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Earlier today, it came to light that Uber recently lost a case that could eventually force the company to classify drivers as full time employees. The decision was made in March and became public because Uber filed an appeal yesterday.

The reason the ruling is so significant is that operating costs for Uber would go up dramatically if the company is forced to classify all drivers as full time employees. Uber would be on the hook for payroll taxes, benefits, and other fringe items that full-time employees enjoy. Given the amount of capital Uber has raised, it wouldn’t put the company away, but it would make its customer economics and operating margins a lot less attractive.

Reaction to the news has the Internet buzzing, but it is important to note that Uber has said the ruling only applies to one driver. With that said, if this case causes a domino effect, the impact could be significant.

As the cofounder of a company that’s paid thousands of freelancers millions of dollars over the past couple of years, I’m watching the case very closely. Because of the precedent that was set by the LiveOps case years ago, I anticipate Uber will win its appeal, but if it doesn’t, and if we see the impact domino across the on-demand economy, here’s a look at who stands to lose and who stands to gain:


Shyp – Shyp is taking a totally different approach to hiring freelancers. From the get-go, anticipating that there may be legal issues down the line, the company classified some Shyp Heroes as employees. They are likely to see little-to-no exposure if Uber loses.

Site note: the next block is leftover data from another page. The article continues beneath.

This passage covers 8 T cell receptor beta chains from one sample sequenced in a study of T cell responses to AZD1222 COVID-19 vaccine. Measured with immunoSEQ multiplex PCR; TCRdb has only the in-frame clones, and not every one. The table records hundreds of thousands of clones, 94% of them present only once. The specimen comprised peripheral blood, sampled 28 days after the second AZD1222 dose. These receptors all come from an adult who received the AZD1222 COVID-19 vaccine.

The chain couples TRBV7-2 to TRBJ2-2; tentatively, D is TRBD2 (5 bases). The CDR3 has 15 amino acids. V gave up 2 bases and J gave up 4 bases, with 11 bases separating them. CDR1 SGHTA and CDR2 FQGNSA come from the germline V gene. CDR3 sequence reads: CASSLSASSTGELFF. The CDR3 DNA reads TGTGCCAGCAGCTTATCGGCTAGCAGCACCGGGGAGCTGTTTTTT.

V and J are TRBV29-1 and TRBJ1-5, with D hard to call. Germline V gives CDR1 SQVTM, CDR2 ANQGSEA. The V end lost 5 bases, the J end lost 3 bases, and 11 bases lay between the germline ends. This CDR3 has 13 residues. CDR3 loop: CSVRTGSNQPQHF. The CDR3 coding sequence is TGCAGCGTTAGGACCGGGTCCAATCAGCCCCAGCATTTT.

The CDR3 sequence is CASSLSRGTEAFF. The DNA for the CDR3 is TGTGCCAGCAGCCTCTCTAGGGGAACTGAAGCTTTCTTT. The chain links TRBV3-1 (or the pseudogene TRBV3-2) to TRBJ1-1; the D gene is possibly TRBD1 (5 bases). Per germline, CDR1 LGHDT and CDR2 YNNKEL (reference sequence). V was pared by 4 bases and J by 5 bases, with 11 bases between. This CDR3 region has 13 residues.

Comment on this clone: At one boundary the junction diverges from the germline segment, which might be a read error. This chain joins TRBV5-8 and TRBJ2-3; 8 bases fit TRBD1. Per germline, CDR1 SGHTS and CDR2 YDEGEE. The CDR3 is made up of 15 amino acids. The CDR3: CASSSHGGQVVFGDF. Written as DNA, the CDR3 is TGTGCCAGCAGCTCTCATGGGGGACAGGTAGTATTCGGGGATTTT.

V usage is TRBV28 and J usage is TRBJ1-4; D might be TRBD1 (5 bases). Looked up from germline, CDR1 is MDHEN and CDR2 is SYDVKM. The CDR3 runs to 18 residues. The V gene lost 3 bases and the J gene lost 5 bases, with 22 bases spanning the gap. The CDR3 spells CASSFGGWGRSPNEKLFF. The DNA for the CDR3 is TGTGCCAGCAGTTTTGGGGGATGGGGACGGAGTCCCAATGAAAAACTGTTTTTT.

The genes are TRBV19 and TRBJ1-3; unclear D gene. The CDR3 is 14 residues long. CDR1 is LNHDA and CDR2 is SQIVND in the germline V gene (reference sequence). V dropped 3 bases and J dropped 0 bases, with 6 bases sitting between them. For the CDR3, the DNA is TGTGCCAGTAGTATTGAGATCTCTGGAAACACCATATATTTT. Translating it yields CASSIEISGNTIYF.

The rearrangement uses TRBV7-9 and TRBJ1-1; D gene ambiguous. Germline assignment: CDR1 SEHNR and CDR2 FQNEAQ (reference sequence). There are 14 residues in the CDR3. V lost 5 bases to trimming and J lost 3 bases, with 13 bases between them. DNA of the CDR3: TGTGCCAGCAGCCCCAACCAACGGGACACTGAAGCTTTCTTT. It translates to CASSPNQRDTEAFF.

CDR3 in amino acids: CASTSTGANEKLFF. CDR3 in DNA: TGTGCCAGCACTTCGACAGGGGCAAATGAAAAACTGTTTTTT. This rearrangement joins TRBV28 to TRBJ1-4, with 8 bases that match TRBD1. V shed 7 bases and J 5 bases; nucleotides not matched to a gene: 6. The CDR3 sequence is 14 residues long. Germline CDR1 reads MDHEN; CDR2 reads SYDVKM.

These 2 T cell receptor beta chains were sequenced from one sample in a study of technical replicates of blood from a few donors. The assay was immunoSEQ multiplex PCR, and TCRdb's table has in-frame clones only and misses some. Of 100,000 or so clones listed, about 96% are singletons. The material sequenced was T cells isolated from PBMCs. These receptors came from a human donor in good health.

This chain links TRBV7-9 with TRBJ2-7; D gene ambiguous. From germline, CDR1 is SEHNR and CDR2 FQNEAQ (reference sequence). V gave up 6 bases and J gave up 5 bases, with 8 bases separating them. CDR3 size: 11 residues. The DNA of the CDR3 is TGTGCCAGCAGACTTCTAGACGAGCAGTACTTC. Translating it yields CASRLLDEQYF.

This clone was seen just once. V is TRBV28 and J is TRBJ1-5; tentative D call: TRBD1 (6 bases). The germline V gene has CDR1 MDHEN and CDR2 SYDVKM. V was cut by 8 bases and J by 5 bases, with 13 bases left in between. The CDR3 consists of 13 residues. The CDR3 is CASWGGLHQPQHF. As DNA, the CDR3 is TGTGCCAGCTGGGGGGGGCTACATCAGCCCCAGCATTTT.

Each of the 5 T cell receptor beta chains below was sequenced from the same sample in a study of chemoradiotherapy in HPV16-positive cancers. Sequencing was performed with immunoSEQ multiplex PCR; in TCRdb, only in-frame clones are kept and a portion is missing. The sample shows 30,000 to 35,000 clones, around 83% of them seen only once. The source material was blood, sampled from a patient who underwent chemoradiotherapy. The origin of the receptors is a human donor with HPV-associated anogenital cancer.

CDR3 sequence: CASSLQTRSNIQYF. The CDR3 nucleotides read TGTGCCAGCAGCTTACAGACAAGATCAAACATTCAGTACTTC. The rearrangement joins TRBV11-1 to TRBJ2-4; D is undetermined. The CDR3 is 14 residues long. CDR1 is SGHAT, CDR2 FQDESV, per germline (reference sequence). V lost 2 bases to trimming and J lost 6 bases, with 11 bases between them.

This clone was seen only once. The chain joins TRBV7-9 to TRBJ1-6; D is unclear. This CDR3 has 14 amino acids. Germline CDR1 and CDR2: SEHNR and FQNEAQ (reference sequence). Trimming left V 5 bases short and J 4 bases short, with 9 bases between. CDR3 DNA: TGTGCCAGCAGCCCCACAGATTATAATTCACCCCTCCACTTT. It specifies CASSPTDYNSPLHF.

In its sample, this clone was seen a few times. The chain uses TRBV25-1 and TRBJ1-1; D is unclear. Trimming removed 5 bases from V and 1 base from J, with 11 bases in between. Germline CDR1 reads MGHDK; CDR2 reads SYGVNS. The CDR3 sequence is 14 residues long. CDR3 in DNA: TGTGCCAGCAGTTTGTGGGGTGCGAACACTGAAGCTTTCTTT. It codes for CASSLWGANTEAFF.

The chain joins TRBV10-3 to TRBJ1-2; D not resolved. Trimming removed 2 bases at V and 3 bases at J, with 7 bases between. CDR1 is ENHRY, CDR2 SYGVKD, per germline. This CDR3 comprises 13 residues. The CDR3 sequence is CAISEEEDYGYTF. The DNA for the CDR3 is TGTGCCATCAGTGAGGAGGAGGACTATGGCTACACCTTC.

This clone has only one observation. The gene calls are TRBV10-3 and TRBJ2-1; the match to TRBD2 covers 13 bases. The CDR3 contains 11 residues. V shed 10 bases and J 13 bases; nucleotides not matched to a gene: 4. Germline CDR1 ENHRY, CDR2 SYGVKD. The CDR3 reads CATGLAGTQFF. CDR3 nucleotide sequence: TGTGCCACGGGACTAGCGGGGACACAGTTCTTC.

The Freelancers Union/Employments Stats – The number of Americans who no longer look for work (effectively “dropped out” of the workforce) is at an all time high. Many of these Americans are piecing together incomes through services like Uber. The Freelancers Union has been fighting to unionize freelancers so that they are entitled to all of the benefits that full time employees enjoy. This would be a huge win for them and would put them instantly on the map of every state legislature.

Elance/oDesk (now Upwork): Many companies, like Uber, Lyft, and Taskrabbit, have no way around the fact that a freelancer has to show up to a job in person. Other marketplaces, like 99Designs, give freelancers the ability to work virtually. If this ruling passes, and freelancers are now classified as full-time-employees (with the companies being the “employer of record”), you are going to see a ton of work outsourced to low cost regions. Companies like Elance, Guru, Freelancer, and others have large quantities of freelancers from low-cost-regions who will do the work cheaper.


The On-Demand Economy: If Uber loses, the amount of capital you will need to raise to start on On-Demand Economy company will drastically change. Every “On Demand” company will have to factor in large chunks of cash for Social Securiy, Payroll Tax and other associated costs.  It will also make these types of companies extremely difficult to scale given that you’ll have to issue a W2 to every (former) freelancer.

The American Freelancer, the Consumer: We will see companies outsourcing jobs, rather than “insourcing” to Americans. This will reinforce the notion that American workers are too expensive, and you will see any virtual work outsourced. For in-person work, like the type of work Handy/Homejoy and others provide, the consumer will lose. The cost will ultimately be passed on to the consumer, making it less palatable and convenient to use these types of services. Disintermediation will become more commonplace.

It will be interesting to see how this all plays out. I don’t anticipate Uber will lose its appeal, but if it does, we will see a similar lawsuit in every single state. Regardless of what happens, this will be an intriguing case to watch.

Sunil Rajaraman is cofounder of

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